Here the crew will pick up loose debris and sweep up smaller particles such as granules and dirt.
Step 3: Pressure wash
The crew will pressure wash with a minimum of 3500 PSI. Pressure washing creates a clean surface for the base coat to be applied properly.
Step 4: Add base coat and repair
The next step is to apply the base coat.
After application, if the roof is in good condition, meaning there are no incisions into the foam larger than teacup-sized, the base coat will repair all the minor damaged areas and the crew can move onto Step 5.
If the roof is in bad condition, meaning there are incisions larger than the size of a teacup, the base coat will reveal those areas by leaving a void. These voids will need to be covered with sealant before moving on.
Here is an image of spray foam roof with a basecoat that has had the larger damages repaired with sealant.
Step 5: Install topcoat and granules
This is where the crew will install the topcoat of coating to the thickness the warranty recommends, and then add a protective layer of granules that will be embedded into the application.
Here’s a photo of a recoated spray foam roof with the topcoat and granules:
Step 6: Finalize
The crew will return to the job site and insert drain covers, put back wood blocks if gas lines needed to be lifted, and complete a walk-around to make sure everything looks good and all areas are coated and granulized.
Step 7: Warranty
If the warranty is through the manufacturer of the coating used, then they will appear on-site and perform an inspection to make sure everything is coated, and the correct level of coating was applied.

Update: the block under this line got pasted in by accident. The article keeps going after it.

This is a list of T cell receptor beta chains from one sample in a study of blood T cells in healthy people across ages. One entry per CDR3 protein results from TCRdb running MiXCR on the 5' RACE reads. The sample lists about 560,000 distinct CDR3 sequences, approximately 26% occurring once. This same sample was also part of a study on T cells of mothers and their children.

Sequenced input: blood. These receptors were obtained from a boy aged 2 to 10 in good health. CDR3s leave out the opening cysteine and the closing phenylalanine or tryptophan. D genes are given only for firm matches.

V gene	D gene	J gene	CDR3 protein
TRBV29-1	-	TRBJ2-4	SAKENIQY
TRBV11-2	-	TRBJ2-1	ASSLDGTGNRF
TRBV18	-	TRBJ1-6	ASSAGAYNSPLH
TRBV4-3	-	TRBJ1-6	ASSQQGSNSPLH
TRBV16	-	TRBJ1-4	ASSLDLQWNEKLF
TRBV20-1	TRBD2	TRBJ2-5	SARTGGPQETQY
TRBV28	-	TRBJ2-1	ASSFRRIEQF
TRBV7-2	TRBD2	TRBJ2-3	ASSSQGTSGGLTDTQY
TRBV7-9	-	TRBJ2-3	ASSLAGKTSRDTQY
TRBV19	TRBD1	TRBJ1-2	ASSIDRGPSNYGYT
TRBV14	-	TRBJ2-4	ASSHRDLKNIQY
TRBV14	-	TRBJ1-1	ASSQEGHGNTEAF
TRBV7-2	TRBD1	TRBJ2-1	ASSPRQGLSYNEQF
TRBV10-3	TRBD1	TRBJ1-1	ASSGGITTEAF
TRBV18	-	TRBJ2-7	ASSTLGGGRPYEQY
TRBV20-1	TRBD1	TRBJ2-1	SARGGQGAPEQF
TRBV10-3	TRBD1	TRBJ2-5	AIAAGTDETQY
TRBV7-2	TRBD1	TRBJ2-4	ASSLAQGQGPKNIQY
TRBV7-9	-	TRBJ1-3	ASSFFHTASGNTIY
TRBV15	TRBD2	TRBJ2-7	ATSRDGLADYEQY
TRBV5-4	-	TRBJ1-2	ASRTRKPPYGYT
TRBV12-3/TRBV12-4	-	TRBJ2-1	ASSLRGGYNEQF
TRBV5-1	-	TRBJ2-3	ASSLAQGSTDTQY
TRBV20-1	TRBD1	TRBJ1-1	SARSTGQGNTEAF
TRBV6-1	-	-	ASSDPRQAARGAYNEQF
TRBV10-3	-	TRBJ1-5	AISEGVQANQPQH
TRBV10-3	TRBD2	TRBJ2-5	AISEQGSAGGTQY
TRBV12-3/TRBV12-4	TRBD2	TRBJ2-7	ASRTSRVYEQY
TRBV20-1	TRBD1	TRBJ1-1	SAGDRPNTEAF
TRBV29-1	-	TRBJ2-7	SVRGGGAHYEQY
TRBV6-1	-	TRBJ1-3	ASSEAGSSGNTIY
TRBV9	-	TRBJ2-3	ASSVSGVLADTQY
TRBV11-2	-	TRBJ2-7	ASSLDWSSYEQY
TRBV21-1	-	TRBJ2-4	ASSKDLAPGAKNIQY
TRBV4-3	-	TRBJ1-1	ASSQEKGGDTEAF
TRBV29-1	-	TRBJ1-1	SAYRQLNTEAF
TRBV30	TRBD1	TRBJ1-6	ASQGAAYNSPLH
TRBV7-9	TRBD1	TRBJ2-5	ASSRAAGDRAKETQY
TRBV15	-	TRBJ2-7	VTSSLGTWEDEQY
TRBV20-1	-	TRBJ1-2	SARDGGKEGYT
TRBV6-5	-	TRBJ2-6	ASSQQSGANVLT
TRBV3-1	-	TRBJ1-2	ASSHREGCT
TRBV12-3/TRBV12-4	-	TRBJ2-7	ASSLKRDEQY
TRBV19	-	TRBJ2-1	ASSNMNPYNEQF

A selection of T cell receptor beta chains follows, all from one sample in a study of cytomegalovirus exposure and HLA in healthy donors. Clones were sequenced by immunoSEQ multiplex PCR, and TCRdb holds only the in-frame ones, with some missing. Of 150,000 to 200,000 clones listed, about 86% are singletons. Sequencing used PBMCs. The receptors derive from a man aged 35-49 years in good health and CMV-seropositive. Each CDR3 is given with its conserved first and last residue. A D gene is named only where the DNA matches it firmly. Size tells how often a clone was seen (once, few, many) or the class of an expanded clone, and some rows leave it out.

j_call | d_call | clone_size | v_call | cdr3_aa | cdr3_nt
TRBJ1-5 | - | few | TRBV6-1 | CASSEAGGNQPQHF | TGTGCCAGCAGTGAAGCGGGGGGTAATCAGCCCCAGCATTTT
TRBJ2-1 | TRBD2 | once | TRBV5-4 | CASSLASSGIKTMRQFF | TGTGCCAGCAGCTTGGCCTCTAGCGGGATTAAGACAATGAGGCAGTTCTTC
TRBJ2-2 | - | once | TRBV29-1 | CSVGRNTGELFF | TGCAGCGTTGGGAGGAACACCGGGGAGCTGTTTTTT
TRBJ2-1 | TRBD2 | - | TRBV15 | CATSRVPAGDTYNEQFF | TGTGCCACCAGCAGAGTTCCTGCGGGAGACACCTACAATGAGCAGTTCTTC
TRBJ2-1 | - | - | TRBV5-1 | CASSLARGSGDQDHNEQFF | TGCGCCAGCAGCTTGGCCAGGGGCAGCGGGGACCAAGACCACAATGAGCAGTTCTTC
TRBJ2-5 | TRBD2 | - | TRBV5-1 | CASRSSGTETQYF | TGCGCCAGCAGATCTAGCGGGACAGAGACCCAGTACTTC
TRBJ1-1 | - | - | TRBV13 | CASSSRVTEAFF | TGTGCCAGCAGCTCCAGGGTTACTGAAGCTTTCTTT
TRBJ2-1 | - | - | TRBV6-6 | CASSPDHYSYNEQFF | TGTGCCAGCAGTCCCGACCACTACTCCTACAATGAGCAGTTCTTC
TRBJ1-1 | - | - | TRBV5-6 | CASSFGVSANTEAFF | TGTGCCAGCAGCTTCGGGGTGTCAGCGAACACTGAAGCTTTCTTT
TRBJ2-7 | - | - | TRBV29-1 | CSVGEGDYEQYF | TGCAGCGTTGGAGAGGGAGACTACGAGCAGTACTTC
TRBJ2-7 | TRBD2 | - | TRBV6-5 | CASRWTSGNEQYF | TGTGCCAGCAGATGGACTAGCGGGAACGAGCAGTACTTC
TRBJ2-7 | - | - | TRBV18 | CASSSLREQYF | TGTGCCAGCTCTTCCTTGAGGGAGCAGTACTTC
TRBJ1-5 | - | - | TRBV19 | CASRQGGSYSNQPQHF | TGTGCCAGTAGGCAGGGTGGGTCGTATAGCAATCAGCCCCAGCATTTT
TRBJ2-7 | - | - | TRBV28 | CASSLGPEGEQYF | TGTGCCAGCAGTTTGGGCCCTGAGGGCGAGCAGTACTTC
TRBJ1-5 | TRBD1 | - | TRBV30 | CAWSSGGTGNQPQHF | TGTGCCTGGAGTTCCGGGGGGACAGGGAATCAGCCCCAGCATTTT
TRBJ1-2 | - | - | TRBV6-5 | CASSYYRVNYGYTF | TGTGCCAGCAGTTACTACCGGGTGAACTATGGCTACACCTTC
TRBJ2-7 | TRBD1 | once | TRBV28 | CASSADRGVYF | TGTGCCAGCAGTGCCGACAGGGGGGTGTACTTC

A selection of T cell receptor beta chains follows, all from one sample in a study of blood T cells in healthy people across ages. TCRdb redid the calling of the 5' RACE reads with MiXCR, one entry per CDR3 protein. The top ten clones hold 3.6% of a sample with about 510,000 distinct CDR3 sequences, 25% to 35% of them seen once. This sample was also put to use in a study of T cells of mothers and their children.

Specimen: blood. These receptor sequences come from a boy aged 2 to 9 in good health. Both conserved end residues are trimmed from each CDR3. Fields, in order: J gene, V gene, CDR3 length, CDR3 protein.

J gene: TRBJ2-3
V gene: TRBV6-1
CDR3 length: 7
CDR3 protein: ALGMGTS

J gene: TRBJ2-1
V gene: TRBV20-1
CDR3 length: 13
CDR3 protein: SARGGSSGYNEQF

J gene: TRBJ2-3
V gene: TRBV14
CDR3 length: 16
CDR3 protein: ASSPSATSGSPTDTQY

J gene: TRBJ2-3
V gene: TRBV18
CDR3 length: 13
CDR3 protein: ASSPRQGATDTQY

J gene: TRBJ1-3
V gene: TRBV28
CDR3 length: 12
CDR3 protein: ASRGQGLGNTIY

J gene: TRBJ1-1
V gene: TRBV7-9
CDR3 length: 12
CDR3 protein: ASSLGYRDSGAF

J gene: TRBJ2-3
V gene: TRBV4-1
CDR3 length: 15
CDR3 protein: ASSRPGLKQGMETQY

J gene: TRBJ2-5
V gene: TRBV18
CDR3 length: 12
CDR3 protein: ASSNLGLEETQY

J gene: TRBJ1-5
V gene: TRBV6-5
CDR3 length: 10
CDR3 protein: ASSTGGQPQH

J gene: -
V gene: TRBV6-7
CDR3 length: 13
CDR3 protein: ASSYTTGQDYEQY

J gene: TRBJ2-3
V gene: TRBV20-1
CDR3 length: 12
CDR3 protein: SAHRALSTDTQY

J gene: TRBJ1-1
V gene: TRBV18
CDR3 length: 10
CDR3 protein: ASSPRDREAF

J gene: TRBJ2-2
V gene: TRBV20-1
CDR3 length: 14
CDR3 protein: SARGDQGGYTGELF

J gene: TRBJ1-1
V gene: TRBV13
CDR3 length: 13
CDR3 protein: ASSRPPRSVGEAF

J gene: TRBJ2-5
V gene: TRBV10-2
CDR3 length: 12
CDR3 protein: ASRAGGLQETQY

Finishing touches on spray foam recoat costs
Hopefully today you learned that spray foam roofs need to be recoated and that the price of the recoat is usually $2-$3 per square foot.
At West Roofing Systems, we’ve done recoats since the 1980’s, including recoating the same roofs over and over once their warranties end.
But did you know, recoats are just one aspect of the spray foam roofing universe.
Want to learn everything possible about spray foam roofing in one place?
Our Ultimate Guide to Spray Foam Roofing (no information required) will answer all the questions you have, such as:
- What are the advantages of a spray foam roof?
- What problems do spray foam roofs have?
- How does spray foam perform against other roofing systems?
If not, please contact us and we’ll answer any question you have.
Author: Greg Palya
Greg Palya is the Digital Content Manager of West Roofing Systems, Inc. He has a B.S. in Marketing from the University of Akron and an MBA in Marketing from Walsh University. When he’s not trying to increase website traffic, you can find him on the basketball court or golf course.